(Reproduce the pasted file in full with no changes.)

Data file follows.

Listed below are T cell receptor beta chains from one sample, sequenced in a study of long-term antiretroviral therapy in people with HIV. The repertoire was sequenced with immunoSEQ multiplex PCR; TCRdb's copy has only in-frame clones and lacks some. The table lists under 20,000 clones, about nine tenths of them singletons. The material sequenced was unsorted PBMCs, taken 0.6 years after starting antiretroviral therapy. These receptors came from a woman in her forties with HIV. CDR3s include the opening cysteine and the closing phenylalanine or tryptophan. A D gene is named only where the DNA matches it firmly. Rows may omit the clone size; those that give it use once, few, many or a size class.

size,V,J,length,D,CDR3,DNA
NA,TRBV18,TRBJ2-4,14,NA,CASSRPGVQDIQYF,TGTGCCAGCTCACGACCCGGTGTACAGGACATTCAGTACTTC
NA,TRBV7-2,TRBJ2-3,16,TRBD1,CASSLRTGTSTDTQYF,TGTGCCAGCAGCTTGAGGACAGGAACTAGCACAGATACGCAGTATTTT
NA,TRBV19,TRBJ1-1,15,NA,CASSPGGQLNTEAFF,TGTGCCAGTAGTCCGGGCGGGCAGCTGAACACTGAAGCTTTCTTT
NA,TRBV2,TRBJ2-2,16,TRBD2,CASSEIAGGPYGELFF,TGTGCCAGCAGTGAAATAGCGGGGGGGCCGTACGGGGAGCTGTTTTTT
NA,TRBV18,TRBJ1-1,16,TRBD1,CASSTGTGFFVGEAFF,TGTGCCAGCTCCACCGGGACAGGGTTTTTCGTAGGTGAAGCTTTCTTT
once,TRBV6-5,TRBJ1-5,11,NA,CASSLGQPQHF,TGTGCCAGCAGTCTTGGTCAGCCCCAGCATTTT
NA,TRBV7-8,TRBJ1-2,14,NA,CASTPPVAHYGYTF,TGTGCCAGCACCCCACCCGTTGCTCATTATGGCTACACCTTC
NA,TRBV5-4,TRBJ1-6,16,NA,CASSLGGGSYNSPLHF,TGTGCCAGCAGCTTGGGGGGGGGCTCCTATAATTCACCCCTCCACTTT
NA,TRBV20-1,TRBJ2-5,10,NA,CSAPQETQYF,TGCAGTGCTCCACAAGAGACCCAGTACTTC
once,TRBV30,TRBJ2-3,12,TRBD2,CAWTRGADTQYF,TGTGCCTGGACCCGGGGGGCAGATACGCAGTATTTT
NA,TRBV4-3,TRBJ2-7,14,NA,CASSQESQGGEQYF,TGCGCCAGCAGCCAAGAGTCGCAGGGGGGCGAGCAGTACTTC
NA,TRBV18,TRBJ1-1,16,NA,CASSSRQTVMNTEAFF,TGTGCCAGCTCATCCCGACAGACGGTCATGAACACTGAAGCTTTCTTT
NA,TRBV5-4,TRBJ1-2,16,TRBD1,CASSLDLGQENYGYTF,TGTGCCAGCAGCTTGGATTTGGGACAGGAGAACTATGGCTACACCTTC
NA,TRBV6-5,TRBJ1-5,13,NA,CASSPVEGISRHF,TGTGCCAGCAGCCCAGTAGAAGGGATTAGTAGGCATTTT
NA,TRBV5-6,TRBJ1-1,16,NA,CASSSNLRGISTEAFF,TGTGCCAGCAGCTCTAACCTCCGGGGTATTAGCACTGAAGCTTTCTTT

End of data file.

Listed below are T cell receptor beta chains from one sample, sequenced in a study of long-term antiretroviral therapy in people with HIV. The repertoire was sequenced with immunoSEQ multiplex PCR; TCRdb's copy has only in-frame clones and lacks some. The table lists under 20,000 clones, about nine tenths of them singletons. The material sequenced was unsorted PBMCs, taken 0.6 years after starting antiretroviral therapy. These receptors came from a woman in her forties with HIV. CDR3s include the opening cysteine and the closing phenylalanine or tryptophan. A D gene is named only where the DNA matches it firmly. Rows may omit the clone size; those that give it use once, few, many or a size class.

size,V,J,length,D,CDR3,DNA
NA,TRBV18,TRBJ2-4,14,NA,CASSRPGVQDIQYF,TGTGCCAGCTCACGACCCGGTGTACAGGACATTCAGTACTTC
NA,TRBV7-2,TRBJ2-3,16,TRBD1,CASSLRTGTSTDTQYF,TGTGCCAGCAGCTTGAGGACAGGAACTAGCACAGATACGCAGTATTTT
NA,TRBV19,TRBJ1-1,15,NA,CASSPGGQLNTEAFF,TGTGCCAGTAGTCCGGGCGGGCAGCTGAACACTGAAGCTTTCTTT
NA,TRBV2,TRBJ2-2,16,TRBD2,CASSEIAGGPYGELFF,TGTGCCAGCAGTGAAATAGCGGGGGGGCCGTACGGGGAGCTGTTTTTT
NA,TRBV18,TRBJ1-1,16,TRBD1,CASSTGTGFFVGEAFF,TGTGCCAGCTCCACCGGGACAGGGTTTTTCGTAGGTGAAGCTTTCTTT
once,TRBV6-5,TRBJ1-5,11,NA,CASSLGQPQHF,TGTGCCAGCAGTCTTGGTCAGCCCCAGCATTTT
NA,TRBV7-8,TRBJ1-2,14,NA,CASTPPVAHYGYTF,TGTGCCAGCACCCCACCCGTTGCTCATTATGGCTACACCTTC
NA,TRBV5-4,TRBJ1-6,16,NA,CASSLGGGSYNSPLHF,TGTGCCAGCAGCTTGGGGGGGGGCTCCTATAATTCACCCCTCCACTTT
NA,TRBV20-1,TRBJ2-5,10,NA,CSAPQETQYF,TGCAGTGCTCCACAAGAGACCCAGTACTTC
once,TRBV30,TRBJ2-3,12,TRBD2,CAWTRGADTQYF,TGTGCCTGGACCCGGGGGGCAGATACGCAGTATTTT
NA,TRBV4-3,TRBJ2-7,14,NA,CASSQESQGGEQYF,TGCGCCAGCAGCCAAGAGTCGCAGGGGGGCGAGCAGTACTTC
NA,TRBV18,TRBJ1-1,16,NA,CASSSRQTVMNTEAFF,TGTGCCAGCTCATCCCGACAGACGGTCATGAACACTGAAGCTTTCTTT
NA,TRBV5-4,TRBJ1-2,16,TRBD1,CASSLDLGQENYGYTF,TGTGCCAGCAGCTTGGATTTGGGACAGGAGAACTATGGCTACACCTTC
NA,TRBV6-5,TRBJ1-5,13,NA,CASSPVEGISRHF,TGTGCCAGCAGCCCAGTAGAAGGGATTAGTAGGCATTTT
NA,TRBV5-6,TRBJ1-1,16,NA,CASSSNLRGISTEAFF,TGTGCCAGCAGCTCTAACCTCCGGGGTATTAGCACTGAAGCTTTCTTT